Last Saturday David and I joined them for a special evening.

Upon arriving, we were served cranberry prosecco in funky red flutes. Then we stood around the island in the kitchen and munched ham terrine on crackers.

Dinner comprised short ribs, garlic mashed potatoes, and peas. Since the hosts helped the plates, we didn’t have to be embarrassed at the size of the servings.

Coffee and slabs of red-hot dotted red velvet cake, made from scratch by another of the guests, rounded out the meal (as well as its partakers).

Then we sat and discussed a wide range of topics: obeying our husbands (we do it all the time but no one notices); the history of common law marriage; Timothy Leary, Walter Huston*, and LSD; playing the piano at the Baptist church; the cardinal that keeps flinging himself at their kitchen window; strainers from IKEA; dinnerware that refuses to break when you’re tired of it; the Olympics opening ceremony; and the soporific effect of eating all your mashed potatoes.

Another blessing is having a friend who says the red-and-white checked tablecloth is the only Halloween tablecloth she has, and who then apologizes for not having any Halloween napkins.

This is a person I understand. This is a person with whom I can share a wavelength. This is a person who doesn’t seem to mind that I’m missing a few marbles of my own.

Now I can’t wait for October. Maybe they’ll invite us down for Valentine’s Day.


*  We didn’t talk about Timothy Leary, Walter Huston, and LSD. We talked about Timothy Leary, Houston Smith, and LSD. I told you I’m missing a few of my marbles.


Okay, it’s not Houston, it’s Huston. I was half right the first time. And if anything else is wrong with this post, that’s too bad. I’ve done all the correcting I’m going to do.

My Valentine

My Valentine and I celebrated at the Eastside Cafe.

He took me there for my birthday ten years ago, soon after we met. Now it’s one of our favorite places for special occasions.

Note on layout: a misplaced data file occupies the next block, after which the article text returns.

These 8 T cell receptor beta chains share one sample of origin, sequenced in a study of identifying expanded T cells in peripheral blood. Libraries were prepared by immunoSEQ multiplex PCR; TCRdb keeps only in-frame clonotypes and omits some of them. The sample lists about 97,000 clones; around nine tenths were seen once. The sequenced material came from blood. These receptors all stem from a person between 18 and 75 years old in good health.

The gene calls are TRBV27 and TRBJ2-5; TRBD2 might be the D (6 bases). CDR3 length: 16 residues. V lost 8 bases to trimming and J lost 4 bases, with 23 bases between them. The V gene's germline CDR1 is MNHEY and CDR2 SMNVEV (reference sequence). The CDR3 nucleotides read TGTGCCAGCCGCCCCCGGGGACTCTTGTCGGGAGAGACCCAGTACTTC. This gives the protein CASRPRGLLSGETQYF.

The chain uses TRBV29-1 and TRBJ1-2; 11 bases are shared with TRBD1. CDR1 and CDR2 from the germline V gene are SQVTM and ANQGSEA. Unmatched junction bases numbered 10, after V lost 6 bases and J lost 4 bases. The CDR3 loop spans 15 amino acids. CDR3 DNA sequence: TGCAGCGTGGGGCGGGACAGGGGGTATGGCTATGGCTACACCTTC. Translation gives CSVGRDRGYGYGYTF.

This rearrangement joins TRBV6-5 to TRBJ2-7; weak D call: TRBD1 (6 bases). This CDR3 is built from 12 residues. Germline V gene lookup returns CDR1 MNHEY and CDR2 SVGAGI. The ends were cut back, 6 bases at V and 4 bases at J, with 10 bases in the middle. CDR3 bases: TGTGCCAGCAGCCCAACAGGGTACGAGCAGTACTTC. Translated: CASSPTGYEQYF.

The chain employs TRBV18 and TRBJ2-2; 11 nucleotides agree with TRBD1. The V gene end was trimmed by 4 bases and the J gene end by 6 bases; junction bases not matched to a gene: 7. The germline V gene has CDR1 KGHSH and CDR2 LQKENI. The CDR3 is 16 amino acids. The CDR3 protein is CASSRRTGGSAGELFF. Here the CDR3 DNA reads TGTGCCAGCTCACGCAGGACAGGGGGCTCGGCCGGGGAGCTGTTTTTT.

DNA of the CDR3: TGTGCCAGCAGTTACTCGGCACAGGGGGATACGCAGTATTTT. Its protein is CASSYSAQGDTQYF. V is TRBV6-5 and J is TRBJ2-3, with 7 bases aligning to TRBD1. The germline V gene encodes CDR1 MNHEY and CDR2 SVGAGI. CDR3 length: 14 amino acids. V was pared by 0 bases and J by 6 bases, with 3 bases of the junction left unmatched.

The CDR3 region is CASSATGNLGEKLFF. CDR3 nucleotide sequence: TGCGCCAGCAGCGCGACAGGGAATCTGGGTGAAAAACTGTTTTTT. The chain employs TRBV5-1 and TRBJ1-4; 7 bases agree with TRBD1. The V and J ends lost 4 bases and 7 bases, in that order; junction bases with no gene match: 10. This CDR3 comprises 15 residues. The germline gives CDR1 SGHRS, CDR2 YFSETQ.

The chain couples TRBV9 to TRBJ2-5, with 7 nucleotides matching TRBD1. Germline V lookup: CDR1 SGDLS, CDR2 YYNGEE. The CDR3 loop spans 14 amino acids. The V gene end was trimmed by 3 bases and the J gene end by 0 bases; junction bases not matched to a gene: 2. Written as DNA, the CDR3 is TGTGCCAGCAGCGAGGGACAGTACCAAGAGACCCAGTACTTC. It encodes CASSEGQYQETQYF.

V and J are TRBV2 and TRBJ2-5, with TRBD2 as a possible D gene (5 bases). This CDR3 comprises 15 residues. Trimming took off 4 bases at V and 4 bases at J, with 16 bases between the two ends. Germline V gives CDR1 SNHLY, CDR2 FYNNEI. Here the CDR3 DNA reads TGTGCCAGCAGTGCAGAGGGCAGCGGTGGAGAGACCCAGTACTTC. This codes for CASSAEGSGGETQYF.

Tonight he chose pork tenderloin and mashed sweet potatoes. I had fried shrimp with apricot brown butter sauce. We both enjoyed a cup of chicken artichoke mushroom soup.

Were we younger, I probably wouldn’t remember–or care–what we ate. But no matter.

I married a romantic. He remembers important dates. He reserves tables weeks in advance. He selects gifts with thought and care. He wraps them himself.

He likes cats and Jane Austen.

And I like him. A lot.


After some finagling on my part, William finally graces the header.

This shot wasn’t my first choice. I wanted to show him chasing the paintbrush on the PBS art show. But for some reason that image couldn’t be processed. Whatever that means.

I changed the header because I felt guilty of favoritism. After all, I have two cats. It isn’t right to display one for all the world to admire while relegating the other to anonymity.

William didn’t care, of course. He’s a cat. But I’m his mother, and I care.

So William yawns at the top of the page.

Initially, I thought I’d alternate photos–one cat per month.

But considering the trouble I had replacing Ernest with William just once, I may decide to leave well enough alone.

Ernest won’t care.